Learning Resources
 

Time Management


Time management is the act or process of planning and exercising conscious control over the amount of time spent on specific activities, especially to increase effectiveness, efficiency or productivity. Time management may be aided by a range of skills, tools, and techniques used to manage time when accomplishing specific tasks, projects and goals complying with a due date. This set encompasses a wide scope of activities, and these include planning, allocating, setting goals, delegation, analysis of time spent, monitoring, organizing, scheduling, and prioritizing. Initially, time management referred to just business or work activities, but eventually the term broadened to include personal activities as well. A time management system is a designed combination of processes, tools, techniques, and methods. Usually time management is a necessity in any project development as it determines the project completion time and scope.

  • Plan each day. Planning your day can help you accomplish more and feel more in control of your life. Write a to-do list, putting the most important tasks at the top. Keep a schedule of your daily activities to minimize conflicts and last-minute rushes.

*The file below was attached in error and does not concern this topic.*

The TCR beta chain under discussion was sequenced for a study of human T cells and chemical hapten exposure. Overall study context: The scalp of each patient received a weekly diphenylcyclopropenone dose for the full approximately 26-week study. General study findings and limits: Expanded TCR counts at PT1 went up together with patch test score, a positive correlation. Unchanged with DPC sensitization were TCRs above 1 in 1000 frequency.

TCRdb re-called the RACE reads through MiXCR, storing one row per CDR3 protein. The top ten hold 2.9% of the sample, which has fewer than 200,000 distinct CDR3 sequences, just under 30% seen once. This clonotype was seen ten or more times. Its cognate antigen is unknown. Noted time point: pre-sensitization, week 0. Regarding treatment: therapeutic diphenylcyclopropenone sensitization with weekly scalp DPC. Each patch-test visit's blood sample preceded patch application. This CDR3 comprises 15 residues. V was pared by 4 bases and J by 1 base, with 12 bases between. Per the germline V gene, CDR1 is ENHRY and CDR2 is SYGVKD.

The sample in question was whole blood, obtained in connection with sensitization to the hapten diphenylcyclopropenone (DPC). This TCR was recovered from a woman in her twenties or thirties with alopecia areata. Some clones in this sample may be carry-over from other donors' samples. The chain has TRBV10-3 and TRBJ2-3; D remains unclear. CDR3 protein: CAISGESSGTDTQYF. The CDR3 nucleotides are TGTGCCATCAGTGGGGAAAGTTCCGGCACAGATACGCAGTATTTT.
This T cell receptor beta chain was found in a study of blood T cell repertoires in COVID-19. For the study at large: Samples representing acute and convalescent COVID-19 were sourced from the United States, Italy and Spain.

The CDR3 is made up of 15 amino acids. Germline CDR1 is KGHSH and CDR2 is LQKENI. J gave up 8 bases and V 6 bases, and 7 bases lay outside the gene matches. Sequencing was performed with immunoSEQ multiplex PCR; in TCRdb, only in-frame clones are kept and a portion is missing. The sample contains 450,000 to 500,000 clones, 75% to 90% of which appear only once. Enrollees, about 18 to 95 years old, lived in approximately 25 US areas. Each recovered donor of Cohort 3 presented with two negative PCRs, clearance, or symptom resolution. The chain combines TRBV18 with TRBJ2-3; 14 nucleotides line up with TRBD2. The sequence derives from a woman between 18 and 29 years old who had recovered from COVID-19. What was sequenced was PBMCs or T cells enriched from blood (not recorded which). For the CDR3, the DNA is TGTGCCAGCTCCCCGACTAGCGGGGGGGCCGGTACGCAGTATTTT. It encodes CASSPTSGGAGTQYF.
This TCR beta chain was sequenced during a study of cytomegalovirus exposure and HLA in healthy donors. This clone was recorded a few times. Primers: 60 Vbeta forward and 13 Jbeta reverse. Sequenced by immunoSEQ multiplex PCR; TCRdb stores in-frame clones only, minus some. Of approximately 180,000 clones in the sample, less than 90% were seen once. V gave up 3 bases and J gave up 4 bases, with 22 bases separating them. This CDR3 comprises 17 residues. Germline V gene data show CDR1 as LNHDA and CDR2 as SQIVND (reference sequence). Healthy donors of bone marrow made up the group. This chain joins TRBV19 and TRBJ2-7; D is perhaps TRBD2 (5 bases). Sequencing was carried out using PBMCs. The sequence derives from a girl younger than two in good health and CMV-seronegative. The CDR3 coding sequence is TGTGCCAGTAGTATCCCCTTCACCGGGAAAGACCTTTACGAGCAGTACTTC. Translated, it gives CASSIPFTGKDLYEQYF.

• Prioritize your tasks. Time-consuming but relatively unimportant tasks can consume a lot of your day. Prioritizing tasks will ensure that you spend your time and energy on those that are truly important to you.
  • Say no to nonessential tasks. Consider your goals and schedule before agreeing to take on additional work.
  • Delegate. Take a look at your to-do list and consider what you can pass on to someone else.
  • Take the time you need to do a quality job. Doing work right the first time may take more time upfront, but errors usually result in time spent making corrections, which takes more time overall.
  • Break large, time-consuming tasks into smaller tasks. Work on them a few minutes at a time until you get them all done.
  • Practice the 10-minute rule. Work on a dreaded task for 10 minutes each day. Once you get started, you may find you can finish it.
  • Evaluate how you're spending your time. Keep a diary of everything you do for three days to determine how you're spending your time. Look for time that can be used more wisely. For example, could you take a bus or train to work and use the commute to catch up on reading? If so, you could free up some time to exercise or spend with family or friends.
  • Limit distractions. Block out time on your calendar for big projects. During that time, close your door and turn off your phone, pager and email.
  • Get plenty of sleep, eat a healthy diet and exercise regularly. A healthy lifestyle can improve your focus and concentration, which will help improve your efficiency so that you can complete your work in less time.
  • Take a time management course. If your employer offers continuing education, take a time management class. If your workplace doesn't have one, find out if a local community college, university or community education program does.
  • Take a break when needed. Too much stress can derail your attempts at getting organized. When you need a break, take one. Take a walk. Do some quick stretches at your workstation. Take a day of vacation to rest and re-energize.